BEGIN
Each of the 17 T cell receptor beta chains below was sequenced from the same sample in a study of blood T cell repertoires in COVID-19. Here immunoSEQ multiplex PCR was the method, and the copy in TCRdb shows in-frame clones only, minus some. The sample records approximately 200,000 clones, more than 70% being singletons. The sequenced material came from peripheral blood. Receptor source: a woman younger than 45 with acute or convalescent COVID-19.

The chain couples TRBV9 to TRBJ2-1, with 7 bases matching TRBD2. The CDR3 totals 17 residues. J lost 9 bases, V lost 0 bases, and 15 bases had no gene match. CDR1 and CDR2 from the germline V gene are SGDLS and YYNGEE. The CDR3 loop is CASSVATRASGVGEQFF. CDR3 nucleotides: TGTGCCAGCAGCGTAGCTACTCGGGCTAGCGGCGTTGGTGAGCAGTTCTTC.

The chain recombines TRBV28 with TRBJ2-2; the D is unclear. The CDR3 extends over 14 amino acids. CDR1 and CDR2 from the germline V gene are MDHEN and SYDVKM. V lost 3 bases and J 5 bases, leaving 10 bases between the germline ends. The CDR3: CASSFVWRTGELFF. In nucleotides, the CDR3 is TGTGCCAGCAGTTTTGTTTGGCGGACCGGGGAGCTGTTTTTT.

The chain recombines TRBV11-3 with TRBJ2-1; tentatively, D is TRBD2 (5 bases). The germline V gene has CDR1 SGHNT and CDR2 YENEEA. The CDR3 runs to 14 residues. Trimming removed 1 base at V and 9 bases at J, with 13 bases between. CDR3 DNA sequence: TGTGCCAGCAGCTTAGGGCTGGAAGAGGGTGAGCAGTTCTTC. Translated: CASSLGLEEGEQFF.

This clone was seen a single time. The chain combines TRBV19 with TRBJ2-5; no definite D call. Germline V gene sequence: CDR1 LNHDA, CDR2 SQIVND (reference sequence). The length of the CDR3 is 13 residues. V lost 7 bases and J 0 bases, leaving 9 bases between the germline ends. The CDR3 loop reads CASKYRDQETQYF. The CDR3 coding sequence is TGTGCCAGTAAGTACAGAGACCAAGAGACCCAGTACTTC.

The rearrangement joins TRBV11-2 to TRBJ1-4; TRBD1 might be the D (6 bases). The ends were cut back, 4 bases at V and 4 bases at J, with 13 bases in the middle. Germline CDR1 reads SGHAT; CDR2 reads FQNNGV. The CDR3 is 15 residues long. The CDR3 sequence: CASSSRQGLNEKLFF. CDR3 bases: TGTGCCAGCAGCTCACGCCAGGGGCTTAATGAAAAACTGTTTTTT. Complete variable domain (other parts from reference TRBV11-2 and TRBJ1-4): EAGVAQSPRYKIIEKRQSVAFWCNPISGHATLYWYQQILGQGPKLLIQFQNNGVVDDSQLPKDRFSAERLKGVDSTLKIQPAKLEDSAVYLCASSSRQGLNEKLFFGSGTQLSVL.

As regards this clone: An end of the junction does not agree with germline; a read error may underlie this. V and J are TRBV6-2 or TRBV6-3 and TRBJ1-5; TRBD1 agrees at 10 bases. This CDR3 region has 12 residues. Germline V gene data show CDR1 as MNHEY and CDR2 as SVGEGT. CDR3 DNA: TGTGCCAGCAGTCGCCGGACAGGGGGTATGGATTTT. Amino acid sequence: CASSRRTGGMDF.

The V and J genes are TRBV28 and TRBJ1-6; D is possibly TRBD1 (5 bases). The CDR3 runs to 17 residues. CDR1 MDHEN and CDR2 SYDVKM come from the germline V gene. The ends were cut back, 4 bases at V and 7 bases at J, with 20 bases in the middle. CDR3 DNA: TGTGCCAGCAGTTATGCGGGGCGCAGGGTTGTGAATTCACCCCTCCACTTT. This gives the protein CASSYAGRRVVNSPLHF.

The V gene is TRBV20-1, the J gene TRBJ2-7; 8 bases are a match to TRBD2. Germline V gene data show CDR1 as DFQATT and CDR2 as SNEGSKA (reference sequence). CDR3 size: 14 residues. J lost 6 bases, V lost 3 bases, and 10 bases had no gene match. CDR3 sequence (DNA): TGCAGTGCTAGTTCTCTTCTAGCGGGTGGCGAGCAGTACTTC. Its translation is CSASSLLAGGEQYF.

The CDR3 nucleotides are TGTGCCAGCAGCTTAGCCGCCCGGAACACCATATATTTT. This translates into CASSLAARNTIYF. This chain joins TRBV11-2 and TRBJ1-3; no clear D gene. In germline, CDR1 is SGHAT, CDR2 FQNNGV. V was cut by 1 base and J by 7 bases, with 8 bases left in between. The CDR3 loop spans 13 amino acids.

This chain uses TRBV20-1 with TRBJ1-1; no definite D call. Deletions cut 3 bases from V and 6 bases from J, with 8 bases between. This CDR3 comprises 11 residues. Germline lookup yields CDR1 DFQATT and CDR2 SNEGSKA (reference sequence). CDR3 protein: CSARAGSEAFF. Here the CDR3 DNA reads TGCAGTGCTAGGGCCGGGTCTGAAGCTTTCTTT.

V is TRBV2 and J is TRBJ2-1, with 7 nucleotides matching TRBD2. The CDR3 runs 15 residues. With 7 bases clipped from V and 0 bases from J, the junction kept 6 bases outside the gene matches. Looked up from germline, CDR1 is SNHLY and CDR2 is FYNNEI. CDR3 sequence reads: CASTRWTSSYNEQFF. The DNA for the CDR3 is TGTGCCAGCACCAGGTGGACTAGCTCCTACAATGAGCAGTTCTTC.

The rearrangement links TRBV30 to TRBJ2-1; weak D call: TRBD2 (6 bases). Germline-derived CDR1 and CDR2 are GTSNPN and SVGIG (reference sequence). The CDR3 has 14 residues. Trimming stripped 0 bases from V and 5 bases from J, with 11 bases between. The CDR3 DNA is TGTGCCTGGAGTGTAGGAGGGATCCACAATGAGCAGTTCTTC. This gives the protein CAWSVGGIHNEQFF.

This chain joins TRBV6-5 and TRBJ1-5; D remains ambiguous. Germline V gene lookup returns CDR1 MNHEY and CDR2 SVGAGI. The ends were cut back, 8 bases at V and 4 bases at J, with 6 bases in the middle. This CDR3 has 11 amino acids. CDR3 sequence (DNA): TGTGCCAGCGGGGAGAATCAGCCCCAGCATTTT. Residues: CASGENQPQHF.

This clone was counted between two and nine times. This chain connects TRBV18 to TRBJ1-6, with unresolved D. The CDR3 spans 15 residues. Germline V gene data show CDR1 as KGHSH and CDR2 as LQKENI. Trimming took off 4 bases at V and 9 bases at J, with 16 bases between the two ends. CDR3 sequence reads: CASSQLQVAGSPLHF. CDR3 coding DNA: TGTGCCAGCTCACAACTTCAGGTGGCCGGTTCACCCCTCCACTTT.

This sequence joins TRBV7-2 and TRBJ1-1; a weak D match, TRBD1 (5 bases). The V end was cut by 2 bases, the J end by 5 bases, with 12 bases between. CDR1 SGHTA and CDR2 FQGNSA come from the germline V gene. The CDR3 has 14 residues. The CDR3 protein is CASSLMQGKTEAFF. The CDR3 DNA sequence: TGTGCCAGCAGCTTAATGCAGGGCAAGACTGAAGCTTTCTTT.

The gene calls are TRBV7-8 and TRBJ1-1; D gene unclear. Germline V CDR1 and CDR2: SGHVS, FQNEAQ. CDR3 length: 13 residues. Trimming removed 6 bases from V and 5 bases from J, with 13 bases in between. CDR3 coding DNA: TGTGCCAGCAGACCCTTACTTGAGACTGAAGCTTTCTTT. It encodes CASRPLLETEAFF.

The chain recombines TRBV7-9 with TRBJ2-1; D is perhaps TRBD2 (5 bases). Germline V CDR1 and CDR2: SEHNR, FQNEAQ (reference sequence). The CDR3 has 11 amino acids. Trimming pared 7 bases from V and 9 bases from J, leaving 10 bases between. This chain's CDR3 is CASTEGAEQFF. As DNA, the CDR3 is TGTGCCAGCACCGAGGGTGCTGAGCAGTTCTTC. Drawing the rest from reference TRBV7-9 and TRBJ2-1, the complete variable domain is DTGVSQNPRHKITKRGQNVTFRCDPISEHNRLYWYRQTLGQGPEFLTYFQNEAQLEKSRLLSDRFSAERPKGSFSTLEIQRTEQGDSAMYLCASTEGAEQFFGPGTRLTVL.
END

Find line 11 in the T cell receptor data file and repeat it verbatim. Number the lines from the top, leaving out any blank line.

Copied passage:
This chain uses TRBV20-1 with TRBJ1-1; no definite D call. Deletions cut 3 bases from V and 6 bases from J, with 8 bases between. This CDR3 comprises 11 residues. Germline lookup yields CDR1 DFQATT and CDR2 SNEGSKA (reference sequence). CDR3 protein: CSARAGSEAFF. Here the CDR3 DNA reads TGCAGTGCTAGGGCCGGGTCTGAAGCTTTCTTT.